Imports, Exports, and the American Worker

By Susan M. Collins | Go to book overview

TWO
Trade and Wages: A Malign Relationship?

Jagdish Bhagwati

THE DECLINE in real wages of unskilled workers in the United States during the 1980s, and the increase instead in the unemployment of such workers in Europe (due to the comparative inflexibility of European labor markets vis-à-vis those of the United States), has prompted a search for possible explanations.1 This search has become more acute in light of evidence that the adverse trend for unskilled workers has not yet been mitigated in the 1990s.

I thank Manmohan Agarwal, Don Davis, Vivek Dehejia, Bill Dickens, Robert Feenstra, Marvin Kosters, Robert Lawrence, Edward Leamer, Jacob Mincer, Arvind Panagariya, T. N. Srinivasan, and Martin Wolf for their helpful comments. Susan Collins deserves special thanks for many careful and constructive suggestions. A first draft of this paper was completed in February 1995 and revisions finalized in October 1995.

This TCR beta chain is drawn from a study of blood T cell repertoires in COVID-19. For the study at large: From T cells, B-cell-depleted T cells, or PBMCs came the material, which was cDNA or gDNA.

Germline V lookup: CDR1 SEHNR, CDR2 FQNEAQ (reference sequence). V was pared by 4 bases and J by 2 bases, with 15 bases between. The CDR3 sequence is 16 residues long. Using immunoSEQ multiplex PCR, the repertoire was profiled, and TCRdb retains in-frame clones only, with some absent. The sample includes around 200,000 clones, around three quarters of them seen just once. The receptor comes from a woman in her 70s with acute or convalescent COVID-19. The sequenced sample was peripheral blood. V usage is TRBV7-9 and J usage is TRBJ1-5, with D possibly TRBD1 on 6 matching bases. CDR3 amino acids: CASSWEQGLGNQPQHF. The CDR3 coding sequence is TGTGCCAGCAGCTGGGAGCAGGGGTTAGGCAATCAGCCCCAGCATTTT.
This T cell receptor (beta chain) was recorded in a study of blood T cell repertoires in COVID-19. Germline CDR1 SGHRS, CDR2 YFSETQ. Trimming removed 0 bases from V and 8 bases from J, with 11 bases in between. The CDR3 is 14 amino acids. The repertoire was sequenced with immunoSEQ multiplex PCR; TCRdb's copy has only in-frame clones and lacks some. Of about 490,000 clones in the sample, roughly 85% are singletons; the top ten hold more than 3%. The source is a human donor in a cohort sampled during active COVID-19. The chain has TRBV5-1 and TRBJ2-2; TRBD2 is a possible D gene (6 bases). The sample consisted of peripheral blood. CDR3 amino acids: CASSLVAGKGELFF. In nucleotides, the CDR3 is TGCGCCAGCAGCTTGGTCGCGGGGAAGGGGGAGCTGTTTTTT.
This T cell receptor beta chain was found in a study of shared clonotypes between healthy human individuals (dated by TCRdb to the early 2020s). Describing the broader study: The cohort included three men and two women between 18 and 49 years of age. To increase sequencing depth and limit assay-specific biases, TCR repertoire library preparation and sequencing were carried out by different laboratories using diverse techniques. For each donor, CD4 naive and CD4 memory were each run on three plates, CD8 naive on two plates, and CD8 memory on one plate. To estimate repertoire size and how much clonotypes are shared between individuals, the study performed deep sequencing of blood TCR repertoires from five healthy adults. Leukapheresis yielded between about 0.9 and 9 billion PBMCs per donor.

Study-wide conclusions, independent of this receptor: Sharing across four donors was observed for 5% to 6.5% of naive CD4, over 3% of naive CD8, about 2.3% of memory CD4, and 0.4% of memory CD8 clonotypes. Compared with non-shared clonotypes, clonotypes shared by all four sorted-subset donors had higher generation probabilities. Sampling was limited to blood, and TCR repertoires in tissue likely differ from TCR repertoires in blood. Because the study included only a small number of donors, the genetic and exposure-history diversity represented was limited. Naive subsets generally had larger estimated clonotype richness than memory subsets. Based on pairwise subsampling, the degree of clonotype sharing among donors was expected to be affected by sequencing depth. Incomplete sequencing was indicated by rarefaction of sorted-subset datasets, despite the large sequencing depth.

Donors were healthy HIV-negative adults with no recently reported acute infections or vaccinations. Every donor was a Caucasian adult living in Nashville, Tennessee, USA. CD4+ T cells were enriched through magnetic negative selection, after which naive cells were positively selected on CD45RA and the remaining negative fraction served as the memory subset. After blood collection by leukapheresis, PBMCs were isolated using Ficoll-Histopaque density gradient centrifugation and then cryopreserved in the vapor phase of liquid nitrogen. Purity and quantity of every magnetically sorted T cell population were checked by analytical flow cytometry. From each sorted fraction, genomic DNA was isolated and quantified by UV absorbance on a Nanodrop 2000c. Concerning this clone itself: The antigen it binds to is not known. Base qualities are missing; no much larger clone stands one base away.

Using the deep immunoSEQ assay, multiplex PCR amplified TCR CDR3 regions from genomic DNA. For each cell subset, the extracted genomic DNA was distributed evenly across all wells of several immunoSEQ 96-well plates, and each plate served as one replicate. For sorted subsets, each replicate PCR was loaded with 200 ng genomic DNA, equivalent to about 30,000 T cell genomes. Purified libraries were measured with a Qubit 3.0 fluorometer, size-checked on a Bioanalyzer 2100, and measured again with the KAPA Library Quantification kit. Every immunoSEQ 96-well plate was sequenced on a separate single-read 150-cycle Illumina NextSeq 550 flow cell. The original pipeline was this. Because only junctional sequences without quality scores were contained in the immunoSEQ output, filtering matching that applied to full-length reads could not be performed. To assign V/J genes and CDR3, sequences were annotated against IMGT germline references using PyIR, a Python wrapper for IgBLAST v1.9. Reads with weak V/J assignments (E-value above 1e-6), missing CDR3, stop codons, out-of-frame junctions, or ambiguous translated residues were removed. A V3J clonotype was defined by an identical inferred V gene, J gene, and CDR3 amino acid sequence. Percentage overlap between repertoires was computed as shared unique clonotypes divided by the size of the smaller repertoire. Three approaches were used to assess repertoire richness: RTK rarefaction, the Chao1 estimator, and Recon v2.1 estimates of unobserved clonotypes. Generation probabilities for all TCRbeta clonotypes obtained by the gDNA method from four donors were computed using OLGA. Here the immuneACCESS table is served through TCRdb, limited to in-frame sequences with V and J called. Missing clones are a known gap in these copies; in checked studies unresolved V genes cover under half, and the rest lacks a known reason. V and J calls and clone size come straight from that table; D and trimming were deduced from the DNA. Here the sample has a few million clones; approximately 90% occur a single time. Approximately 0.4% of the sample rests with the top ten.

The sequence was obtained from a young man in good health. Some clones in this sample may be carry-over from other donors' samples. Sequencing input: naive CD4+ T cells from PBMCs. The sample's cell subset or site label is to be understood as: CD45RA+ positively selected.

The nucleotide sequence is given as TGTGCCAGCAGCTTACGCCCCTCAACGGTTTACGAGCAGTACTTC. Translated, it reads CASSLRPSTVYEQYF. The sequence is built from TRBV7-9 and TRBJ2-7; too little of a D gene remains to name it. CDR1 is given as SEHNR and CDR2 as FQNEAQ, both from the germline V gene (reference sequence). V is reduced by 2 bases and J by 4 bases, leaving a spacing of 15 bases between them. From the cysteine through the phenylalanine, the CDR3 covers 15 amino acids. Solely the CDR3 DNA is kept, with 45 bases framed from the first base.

____________________
1
Note that this contrast between the United States and Europe is just that. It is supposed to explain only the differential impact of technical change, trade, and the like on wages in one country and on unemployment in the other. This labor market explanation is almost a cliché by now, having been propounded by virtually every economist who has spoken on the issue in the last several years. Among the more recent writings on the subject are popular pieces by Paul Krugman, me, and many others. Inflexible and hence distortion-characterized labor markets can be modeled in alternative ways, either as Brecher ( 1974a, 1974b) economies with a uniform, across-all-sectors, minimum-real-wage floor, or as relevant only to the modern sector in a dualistic economy. In the latter case, we can model the modern sector as

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